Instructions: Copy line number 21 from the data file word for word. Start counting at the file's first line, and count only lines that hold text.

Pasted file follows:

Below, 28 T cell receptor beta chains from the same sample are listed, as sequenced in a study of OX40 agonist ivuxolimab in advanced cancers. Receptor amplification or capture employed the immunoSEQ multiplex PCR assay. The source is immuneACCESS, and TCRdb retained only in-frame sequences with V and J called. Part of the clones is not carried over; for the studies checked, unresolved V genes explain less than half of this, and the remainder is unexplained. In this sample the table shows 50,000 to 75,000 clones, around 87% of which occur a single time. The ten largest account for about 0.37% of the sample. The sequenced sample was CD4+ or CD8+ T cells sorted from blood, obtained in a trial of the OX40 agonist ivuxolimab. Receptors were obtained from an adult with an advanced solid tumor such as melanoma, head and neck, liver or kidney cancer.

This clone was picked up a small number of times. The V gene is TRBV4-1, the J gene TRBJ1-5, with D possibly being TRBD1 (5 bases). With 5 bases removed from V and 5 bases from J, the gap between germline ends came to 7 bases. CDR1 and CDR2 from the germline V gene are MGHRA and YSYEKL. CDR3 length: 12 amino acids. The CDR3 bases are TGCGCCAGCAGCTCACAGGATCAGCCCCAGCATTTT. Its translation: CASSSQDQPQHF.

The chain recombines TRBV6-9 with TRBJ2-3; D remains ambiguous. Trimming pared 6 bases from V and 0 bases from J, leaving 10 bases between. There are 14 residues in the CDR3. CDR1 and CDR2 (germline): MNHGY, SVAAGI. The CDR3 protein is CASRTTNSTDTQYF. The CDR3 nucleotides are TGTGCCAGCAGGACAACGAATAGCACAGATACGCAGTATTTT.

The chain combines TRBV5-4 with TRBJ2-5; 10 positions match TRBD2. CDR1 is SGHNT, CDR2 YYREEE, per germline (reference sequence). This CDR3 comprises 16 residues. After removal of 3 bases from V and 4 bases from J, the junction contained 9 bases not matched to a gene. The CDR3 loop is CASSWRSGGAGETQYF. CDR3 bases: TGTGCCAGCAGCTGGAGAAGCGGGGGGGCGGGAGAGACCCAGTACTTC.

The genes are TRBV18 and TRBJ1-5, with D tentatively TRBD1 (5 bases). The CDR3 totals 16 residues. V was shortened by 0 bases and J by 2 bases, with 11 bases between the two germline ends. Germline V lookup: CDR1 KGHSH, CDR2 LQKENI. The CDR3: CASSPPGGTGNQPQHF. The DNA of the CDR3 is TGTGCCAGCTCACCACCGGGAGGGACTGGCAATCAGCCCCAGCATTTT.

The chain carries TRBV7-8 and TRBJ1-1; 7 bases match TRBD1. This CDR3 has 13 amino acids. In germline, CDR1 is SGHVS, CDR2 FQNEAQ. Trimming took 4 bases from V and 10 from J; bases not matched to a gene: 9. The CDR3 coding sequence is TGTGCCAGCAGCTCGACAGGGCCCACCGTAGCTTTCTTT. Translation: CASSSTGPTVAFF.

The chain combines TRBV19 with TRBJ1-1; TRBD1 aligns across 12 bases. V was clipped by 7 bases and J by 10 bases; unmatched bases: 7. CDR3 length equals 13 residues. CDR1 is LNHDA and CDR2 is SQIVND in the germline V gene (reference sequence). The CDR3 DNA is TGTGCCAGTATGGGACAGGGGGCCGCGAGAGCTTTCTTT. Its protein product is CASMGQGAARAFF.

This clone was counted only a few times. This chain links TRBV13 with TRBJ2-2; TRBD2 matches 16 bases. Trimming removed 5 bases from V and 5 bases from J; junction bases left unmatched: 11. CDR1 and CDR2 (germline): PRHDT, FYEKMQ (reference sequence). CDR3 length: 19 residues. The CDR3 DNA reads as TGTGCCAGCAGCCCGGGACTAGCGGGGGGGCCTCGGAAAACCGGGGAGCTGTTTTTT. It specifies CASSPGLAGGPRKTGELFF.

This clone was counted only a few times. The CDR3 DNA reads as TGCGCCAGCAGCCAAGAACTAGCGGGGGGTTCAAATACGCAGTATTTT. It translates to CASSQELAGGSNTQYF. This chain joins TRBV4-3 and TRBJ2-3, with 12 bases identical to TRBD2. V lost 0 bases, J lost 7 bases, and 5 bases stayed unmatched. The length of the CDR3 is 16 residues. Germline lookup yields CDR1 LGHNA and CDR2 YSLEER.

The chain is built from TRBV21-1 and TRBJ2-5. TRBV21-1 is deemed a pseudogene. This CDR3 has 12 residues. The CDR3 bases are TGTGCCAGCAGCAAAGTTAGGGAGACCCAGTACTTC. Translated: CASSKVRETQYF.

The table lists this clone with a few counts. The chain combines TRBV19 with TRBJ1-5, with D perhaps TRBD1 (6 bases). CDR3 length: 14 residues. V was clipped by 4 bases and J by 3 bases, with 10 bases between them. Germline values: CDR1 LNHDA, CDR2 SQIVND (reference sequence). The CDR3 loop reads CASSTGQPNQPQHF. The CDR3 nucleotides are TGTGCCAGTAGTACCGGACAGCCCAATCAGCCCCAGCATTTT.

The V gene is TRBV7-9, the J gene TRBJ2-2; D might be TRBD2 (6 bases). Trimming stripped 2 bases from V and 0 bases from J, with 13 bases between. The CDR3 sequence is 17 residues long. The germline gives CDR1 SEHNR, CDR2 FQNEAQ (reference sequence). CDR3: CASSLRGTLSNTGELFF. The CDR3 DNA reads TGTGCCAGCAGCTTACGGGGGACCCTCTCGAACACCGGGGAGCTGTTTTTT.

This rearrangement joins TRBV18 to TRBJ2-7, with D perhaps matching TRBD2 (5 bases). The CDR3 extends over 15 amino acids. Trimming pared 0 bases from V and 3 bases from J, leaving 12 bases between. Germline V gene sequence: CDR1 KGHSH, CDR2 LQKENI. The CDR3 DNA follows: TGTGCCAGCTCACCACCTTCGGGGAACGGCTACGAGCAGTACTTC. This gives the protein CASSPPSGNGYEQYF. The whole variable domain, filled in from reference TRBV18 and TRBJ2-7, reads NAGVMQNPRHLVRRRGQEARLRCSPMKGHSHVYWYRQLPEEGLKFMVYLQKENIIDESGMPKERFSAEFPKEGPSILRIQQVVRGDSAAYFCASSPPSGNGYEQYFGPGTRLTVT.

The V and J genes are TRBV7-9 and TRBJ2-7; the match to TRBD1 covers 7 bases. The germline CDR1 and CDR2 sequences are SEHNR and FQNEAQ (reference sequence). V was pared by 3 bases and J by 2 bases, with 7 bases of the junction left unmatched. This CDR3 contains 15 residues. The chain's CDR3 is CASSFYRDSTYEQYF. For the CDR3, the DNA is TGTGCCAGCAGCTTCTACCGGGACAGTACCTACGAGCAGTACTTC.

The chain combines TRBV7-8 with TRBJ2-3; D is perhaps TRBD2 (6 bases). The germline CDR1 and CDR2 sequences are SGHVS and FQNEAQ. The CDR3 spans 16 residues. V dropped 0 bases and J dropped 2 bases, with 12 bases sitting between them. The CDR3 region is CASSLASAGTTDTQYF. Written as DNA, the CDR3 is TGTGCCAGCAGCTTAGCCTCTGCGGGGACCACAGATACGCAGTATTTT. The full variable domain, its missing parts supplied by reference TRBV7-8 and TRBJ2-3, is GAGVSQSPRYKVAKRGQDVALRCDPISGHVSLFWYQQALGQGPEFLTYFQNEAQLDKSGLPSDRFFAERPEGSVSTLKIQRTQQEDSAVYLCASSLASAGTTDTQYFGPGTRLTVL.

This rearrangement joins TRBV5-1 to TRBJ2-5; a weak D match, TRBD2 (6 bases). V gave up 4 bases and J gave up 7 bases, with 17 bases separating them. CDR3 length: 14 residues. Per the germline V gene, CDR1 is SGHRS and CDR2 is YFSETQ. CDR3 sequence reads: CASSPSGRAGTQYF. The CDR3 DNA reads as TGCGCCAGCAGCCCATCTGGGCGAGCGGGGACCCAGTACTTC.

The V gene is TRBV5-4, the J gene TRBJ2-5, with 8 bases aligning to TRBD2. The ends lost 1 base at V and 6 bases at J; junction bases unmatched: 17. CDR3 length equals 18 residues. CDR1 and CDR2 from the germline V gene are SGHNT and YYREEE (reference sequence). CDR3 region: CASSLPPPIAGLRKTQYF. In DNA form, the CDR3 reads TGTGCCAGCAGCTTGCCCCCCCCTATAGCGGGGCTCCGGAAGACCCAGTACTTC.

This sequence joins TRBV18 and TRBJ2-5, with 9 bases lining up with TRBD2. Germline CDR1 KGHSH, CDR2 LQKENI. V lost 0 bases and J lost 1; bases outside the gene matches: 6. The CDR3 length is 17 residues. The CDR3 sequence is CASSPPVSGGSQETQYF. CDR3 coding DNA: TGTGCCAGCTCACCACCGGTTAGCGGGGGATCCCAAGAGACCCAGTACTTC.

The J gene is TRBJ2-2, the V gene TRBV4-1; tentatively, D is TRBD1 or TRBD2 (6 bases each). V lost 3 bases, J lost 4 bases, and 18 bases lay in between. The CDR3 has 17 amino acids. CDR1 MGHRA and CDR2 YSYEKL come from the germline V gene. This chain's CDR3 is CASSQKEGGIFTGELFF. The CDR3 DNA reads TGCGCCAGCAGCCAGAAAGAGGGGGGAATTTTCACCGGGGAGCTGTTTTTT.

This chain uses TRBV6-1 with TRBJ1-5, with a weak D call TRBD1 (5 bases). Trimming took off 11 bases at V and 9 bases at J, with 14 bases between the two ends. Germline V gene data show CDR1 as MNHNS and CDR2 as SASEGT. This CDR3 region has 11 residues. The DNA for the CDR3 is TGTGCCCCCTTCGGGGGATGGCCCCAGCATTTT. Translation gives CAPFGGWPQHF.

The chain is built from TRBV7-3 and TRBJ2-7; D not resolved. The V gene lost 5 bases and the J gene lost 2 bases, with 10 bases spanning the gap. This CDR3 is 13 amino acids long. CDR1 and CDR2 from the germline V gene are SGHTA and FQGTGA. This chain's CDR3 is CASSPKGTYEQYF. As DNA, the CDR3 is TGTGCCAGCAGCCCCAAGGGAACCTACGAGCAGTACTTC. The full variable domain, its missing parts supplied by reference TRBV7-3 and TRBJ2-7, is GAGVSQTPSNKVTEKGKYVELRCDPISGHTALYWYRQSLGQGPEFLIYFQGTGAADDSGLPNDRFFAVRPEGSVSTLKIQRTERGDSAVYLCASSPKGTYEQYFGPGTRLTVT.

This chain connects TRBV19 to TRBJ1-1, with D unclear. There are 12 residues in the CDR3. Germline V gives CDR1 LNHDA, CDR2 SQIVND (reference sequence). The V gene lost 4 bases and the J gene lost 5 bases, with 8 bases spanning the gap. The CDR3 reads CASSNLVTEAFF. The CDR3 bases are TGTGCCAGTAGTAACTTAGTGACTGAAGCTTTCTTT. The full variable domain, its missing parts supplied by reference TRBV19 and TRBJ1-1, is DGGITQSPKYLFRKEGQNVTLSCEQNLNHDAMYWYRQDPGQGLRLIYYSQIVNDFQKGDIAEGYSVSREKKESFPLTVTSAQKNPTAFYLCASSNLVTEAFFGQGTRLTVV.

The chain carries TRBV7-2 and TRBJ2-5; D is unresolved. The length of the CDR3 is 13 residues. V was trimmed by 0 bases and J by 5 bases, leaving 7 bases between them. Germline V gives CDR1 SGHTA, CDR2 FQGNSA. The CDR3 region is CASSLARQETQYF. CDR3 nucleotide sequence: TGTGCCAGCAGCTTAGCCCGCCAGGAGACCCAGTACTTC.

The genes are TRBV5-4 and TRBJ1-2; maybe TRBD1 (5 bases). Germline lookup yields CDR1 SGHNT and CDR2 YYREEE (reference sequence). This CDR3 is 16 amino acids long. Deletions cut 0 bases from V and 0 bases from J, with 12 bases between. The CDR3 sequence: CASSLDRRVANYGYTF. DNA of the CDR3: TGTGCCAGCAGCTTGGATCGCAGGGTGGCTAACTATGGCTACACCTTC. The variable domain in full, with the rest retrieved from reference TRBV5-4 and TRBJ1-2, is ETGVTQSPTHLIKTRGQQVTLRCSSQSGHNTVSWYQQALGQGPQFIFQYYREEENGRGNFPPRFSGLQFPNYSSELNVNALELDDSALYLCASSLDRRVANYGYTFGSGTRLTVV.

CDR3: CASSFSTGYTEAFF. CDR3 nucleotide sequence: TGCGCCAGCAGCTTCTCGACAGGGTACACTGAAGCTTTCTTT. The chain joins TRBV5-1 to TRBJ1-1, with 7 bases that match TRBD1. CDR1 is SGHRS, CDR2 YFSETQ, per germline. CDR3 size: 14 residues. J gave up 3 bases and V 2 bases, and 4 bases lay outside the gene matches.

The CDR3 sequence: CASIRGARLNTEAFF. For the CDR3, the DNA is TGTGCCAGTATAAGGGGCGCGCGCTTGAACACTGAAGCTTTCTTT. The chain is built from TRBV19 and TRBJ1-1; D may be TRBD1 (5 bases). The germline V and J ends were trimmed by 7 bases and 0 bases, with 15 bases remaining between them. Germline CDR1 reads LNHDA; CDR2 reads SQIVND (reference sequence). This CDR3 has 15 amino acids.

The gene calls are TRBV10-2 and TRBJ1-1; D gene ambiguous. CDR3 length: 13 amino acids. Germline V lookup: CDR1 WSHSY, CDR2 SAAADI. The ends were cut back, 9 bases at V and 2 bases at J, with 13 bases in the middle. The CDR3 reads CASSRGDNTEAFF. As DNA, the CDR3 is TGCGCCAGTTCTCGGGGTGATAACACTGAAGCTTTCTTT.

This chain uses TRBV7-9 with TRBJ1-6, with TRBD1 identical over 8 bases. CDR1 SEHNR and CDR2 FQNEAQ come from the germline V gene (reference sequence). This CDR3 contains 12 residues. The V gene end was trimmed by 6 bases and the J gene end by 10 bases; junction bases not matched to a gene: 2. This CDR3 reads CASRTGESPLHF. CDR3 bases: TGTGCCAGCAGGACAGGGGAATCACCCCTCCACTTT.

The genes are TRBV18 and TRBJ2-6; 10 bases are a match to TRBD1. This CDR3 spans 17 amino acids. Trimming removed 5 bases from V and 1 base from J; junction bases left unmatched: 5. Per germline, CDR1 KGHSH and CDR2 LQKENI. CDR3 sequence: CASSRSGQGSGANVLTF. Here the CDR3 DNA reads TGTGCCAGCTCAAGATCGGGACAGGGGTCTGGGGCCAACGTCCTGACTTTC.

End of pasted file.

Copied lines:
The chain is built from TRBV7-3 and TRBJ2-7; D not resolved. The V gene lost 5 bases and the J gene lost 2 bases, with 10 bases spanning the gap. This CDR3 is 13 amino acids long. CDR1 and CDR2 from the germline V gene are SGHTA and FQGTGA. This chain's CDR3 is CASSPKGTYEQYF. As DNA, the CDR3 is TGTGCCAGCAGCCCCAAGGGAACCTACGAGCAGTACTTC. The full variable domain, its missing parts supplied by reference TRBV7-3 and TRBJ2-7, is GAGVSQTPSNKVTEKGKYVELRCDPISGHTALYWYRQSLGQGPEFLIYFQGTGAADDSGLPNDRFFAVRPEGSVSTLKIQRTERGDSAVYLCASSPKGTYEQYFGPGTRLTVT.